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MTA: LIRR chief’s job safe for now, but another top exec quits

Patrick Nowakowski on Monday attends the MTA's LIRR

Patrick Nowakowski on Monday attends the MTA's LIRR committee meeting in Manhattan. Credit: / Charles Eckert

MTA chief Joe Lhota said Wednesday he has no plans to fire LIRR president Patrick Nowakowski “at this time,” but another top executive at the railroad has stepped down amid growing criticism from riders and Metropolitan Transportation Authority brass over poor service in recent months.

Bruce Pohlot, the railroad’s senior vice president of engineering, resigned Wednesday, according to an internal LIRR memo obtained by Newsday.

In 2014, Nowakowski hired Pohlot for the position, which included oversight of much of the LIRR’s infrastructure, such as tracks, switches, signals, bridges, stations, shops and yards. Pohlot made $223,355 in 2016, according to state records.

In the memo, Nowakowski announced that Chris Calvagna would replace Pohlot immediately as acting vice president of engineering. Calvagna has worked for the LIRR more than 31 years, most recently as chief engineer of the maintenance-of-way department, according to the memo.

Nowakowski asked LIRR employees to give Calvagna their “full support.”

A railroad spokesman declined to confirm or comment on the change.

Despite hammering Nowakowski earlier this week on the railroad’s recent service disruptions, failure to communicate with riders and “lack of urgency,” Lhota on Wednesday praised Nowakowski for his work during the so-called “summer of hell” track repairs at Penn Station. Still, Lhota said he was dissatisfied with the LIRR, which is failing to address known weather-related problems he described as “pretty basic things” that occur each season.

“Snow happens in New York. It’s just one of those things and you’ve got to be prepared for it,” Lhota told reporters after Wednesday’s MTA board meeting in Manhattan. “Leaves fall in New York. . . . We’ve got to do everything we can to possibly clean it up.”

Lhota’s comments followed criticism from the board, which has been seeking answers on the railroad’s shoddy service. Scott Rechler, Gov. Andrew M. Cuomo’s hand-picked board member, called the LIRR’s recent level of service “totally unacceptable” and said it needs to set a new standard for communications between employees internally and among customers.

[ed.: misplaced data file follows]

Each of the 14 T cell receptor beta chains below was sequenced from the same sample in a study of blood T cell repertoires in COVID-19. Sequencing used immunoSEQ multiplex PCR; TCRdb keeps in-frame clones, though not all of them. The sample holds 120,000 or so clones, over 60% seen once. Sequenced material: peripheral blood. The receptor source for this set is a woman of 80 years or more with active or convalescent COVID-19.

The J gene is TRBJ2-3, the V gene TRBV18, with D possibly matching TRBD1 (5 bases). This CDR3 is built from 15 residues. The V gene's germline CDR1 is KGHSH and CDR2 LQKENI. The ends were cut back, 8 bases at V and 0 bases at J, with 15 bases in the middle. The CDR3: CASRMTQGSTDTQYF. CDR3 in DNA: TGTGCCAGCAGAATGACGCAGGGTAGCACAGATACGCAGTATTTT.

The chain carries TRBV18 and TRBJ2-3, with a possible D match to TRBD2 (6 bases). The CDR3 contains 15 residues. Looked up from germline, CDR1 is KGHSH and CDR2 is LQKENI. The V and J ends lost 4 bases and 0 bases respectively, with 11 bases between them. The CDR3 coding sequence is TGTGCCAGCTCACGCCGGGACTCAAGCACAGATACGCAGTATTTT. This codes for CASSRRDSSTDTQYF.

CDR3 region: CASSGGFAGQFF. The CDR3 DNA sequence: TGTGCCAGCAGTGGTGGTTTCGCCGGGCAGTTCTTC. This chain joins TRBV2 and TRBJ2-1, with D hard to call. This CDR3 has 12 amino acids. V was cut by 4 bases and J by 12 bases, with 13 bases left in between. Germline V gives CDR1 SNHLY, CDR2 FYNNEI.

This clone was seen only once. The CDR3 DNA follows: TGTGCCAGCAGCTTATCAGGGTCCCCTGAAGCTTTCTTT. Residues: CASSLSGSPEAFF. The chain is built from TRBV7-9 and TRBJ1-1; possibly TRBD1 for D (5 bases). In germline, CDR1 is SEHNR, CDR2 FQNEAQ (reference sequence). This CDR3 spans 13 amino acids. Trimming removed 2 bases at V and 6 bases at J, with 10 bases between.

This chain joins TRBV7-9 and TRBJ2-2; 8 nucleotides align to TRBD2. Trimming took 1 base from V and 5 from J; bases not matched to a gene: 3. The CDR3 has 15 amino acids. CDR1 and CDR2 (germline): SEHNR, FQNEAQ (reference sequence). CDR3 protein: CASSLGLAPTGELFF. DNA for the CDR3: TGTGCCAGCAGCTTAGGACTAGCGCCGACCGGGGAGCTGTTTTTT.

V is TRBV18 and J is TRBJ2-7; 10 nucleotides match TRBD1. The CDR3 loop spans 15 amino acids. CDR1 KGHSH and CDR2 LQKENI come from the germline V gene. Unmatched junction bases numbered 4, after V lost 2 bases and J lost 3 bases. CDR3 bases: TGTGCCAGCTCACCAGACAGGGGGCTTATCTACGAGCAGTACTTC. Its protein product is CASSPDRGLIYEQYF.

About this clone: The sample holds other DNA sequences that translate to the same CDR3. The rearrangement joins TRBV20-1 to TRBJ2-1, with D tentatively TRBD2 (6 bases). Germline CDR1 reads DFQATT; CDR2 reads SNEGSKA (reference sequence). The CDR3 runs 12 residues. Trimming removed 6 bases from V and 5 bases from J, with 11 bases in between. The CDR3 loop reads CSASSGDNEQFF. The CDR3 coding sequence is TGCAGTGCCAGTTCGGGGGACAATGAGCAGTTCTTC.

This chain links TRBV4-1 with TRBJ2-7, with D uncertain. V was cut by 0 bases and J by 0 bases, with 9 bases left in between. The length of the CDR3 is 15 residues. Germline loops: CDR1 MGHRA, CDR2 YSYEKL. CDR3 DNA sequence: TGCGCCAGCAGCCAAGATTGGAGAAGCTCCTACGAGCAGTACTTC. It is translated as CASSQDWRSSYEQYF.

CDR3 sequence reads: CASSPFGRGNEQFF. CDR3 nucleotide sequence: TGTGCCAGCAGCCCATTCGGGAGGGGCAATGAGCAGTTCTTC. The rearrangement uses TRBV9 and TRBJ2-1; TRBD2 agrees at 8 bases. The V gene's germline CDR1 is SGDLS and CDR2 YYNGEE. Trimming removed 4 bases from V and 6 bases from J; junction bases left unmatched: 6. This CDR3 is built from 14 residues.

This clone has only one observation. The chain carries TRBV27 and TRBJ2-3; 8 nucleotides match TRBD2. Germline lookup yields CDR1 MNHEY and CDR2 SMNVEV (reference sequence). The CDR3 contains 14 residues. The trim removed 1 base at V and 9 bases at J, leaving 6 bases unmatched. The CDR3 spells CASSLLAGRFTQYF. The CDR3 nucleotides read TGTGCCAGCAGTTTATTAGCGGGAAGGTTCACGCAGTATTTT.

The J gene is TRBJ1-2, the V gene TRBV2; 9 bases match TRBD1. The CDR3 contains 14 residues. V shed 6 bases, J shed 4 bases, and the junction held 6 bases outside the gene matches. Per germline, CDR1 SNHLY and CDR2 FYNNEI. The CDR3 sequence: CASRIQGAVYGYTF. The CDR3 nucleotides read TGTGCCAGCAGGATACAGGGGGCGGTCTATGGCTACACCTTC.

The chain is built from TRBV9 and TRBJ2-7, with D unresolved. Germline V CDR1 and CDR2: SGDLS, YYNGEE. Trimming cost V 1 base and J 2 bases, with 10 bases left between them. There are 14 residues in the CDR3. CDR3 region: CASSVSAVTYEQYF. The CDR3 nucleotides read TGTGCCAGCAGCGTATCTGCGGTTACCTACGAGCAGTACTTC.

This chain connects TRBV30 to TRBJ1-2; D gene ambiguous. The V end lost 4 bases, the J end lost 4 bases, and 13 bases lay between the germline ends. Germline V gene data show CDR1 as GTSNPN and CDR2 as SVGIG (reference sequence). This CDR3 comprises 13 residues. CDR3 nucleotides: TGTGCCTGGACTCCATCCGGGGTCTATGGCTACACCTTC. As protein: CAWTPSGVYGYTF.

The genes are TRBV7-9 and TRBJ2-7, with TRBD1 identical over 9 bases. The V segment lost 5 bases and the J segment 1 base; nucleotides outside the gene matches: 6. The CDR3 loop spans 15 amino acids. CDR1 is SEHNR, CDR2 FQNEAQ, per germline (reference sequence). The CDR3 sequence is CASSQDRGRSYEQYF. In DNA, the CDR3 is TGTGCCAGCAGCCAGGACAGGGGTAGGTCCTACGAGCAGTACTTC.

Rechler suggested that the railroad adopt some form of action plan to address the issues, echoing Lhota’s call for such a plan modeled on one for New York City subways.

“I just find the responses to be inadequate, based on the challenges,” Rechler said. “We have to think about how do we use other approaches to communicate better among our own internal people so we can communicate better to our customers. And I think that’s a standard that needs to be set.”

Lhota said he and Nowakowski agree that the LIRR service issues, at their source, relate to bad management.

“He understands what needs to be done and my hope and expectation is that it will get done,” Lhota told reporters.

After a December in which LIRR delays rose 27 percent from the previous month and 18 service suspensions in the first 18 days of January, Lhota earlier this month said there needed to be meaningful reforms at the LIRR, including through a “re-evaluation” of its staff.

The chairman said Wednesday that he’s developing a new “approach” with Nowakowski and MTA Managing Director Ronnie Hakim to address service quality.

Referring to the service changes forced on the agency after Amtrak announced the need for emergency repairs at Penn during what Cuomo dubbed the “summer of hell,” Lhota said, “Pat did it then, Pat can do it now.”

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